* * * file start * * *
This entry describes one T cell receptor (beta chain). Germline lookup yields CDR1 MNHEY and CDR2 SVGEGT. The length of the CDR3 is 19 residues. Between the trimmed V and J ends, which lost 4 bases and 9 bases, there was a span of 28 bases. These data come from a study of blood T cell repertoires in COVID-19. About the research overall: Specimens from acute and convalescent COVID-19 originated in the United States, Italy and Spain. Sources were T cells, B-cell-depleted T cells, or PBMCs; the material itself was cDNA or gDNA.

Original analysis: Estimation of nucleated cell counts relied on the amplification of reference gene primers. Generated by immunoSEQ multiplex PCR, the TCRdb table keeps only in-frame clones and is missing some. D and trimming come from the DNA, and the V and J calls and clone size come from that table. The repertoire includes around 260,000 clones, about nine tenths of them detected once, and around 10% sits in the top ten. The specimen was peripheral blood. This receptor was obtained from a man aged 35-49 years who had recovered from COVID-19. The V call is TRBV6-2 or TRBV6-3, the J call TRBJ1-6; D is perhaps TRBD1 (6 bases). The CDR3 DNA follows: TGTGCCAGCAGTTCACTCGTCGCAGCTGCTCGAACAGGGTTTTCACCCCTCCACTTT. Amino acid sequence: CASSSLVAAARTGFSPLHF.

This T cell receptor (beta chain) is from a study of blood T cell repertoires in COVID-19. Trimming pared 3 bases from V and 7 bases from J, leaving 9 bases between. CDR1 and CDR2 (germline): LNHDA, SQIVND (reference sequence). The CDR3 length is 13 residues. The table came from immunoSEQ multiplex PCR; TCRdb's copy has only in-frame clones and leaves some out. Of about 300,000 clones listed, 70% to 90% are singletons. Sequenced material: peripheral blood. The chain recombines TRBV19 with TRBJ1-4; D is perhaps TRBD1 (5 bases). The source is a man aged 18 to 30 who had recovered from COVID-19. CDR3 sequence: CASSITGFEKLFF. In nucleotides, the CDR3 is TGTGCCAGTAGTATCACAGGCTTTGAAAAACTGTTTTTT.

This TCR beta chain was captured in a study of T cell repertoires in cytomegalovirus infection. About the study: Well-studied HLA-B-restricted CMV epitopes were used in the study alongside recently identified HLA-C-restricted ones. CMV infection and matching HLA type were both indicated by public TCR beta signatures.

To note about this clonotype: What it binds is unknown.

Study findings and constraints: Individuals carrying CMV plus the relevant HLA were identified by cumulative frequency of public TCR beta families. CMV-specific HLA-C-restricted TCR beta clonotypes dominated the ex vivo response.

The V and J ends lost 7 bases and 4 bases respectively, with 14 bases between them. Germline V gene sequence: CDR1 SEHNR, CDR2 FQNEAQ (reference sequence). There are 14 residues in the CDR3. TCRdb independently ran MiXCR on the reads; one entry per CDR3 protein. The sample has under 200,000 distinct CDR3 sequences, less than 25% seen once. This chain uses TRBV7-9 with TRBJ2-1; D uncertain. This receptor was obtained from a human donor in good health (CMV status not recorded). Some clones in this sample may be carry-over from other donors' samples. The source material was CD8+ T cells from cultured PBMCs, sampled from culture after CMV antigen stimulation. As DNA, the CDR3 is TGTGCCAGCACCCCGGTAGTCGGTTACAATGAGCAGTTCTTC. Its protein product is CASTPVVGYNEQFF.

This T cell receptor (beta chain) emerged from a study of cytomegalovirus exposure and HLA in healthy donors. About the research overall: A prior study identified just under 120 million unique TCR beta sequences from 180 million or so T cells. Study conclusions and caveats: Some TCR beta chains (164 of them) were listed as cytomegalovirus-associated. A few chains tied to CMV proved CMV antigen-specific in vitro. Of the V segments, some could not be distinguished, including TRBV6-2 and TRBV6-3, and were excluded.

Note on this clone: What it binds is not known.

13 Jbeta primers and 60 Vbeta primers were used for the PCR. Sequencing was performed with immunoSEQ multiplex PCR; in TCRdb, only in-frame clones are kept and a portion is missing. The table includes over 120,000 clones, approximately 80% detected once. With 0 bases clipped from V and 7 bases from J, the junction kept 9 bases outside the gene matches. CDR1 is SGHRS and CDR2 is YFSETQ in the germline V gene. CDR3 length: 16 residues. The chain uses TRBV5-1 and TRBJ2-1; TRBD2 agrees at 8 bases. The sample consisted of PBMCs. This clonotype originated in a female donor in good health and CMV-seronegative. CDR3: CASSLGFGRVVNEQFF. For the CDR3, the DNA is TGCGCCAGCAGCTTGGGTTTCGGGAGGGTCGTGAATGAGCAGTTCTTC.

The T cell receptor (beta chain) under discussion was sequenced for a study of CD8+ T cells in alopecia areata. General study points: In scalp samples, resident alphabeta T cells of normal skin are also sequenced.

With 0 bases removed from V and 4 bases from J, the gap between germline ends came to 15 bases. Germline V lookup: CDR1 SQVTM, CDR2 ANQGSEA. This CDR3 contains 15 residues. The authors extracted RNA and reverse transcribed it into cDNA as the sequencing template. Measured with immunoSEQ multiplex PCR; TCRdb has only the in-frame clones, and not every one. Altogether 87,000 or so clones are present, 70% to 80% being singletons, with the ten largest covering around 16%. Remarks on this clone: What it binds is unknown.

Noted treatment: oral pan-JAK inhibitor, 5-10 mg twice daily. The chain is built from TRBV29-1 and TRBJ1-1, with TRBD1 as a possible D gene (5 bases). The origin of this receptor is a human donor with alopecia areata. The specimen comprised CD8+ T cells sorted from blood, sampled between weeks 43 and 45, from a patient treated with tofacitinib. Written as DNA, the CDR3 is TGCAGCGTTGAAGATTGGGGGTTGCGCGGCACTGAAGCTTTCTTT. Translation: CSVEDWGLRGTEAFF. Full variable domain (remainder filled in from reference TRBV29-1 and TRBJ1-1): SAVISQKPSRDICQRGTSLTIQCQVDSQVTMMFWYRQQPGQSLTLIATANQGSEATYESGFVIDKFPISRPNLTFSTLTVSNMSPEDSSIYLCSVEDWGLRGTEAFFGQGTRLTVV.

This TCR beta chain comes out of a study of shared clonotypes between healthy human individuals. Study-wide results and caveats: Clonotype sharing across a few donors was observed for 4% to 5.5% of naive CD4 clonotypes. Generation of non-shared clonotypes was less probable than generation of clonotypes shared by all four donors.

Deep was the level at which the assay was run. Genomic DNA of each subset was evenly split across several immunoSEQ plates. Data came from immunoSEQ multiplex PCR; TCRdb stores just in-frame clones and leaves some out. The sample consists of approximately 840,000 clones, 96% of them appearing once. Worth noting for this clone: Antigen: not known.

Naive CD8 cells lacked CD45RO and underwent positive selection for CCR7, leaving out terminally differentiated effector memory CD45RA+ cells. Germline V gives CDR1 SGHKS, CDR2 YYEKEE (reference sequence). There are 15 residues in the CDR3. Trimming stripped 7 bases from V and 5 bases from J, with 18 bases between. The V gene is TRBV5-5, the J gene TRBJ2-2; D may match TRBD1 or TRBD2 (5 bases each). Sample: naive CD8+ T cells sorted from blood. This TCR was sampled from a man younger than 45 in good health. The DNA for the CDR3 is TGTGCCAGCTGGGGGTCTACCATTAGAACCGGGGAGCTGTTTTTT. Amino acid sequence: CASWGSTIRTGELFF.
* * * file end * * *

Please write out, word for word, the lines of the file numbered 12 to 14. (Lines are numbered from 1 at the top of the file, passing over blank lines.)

With 0 bases removed from V and 4 bases from J, the gap between germline ends came to 15 bases. Germline V lookup: CDR1 SQVTM, CDR2 ANQGSEA. This CDR3 contains 15 residues. The authors extracted RNA and reverse transcribed it into cDNA as the sequencing template. Measured with immunoSEQ multiplex PCR; TCRdb has only the in-frame clones, and not every one. Altogether 87,000 or so clones are present, 70% to 80% being singletons, with the ten largest covering around 16%. Remarks on this clone: What it binds is unknown.

Noted treatment: oral pan-JAK inhibitor, 5-10 mg twice daily. The chain is built from TRBV29-1 and TRBJ1-1, with TRBD1 as a possible D gene (5 bases). The origin of this receptor is a human donor with alopecia areata. The specimen comprised CD8+ T cells sorted from blood, sampled between weeks 43 and 45, from a patient treated with tofacitinib. Written as DNA, the CDR3 is TGCAGCGTTGAAGATTGGGGGTTGCGCGGCACTGAAGCTTTCTTT. Translation: CSVEDWGLRGTEAFF. Full variable domain (remainder filled in from reference TRBV29-1 and TRBJ1-1): SAVISQKPSRDICQRGTSLTIQCQVDSQVTMMFWYRQQPGQSLTLIATANQGSEATYESGFVIDKFPISRPNLTFSTLTVSNMSPEDSSIYLCSVEDWGLRGTEAFFGQGTRLTVV.

This TCR beta chain comes out of a study of shared clonotypes between healthy human individuals. Study-wide results and caveats: Clonotype sharing across a few donors was observed for 4% to 5.5% of naive CD4 clonotypes. Generation of non-shared clonotypes was less probable than generation of clonotypes shared by all four donors.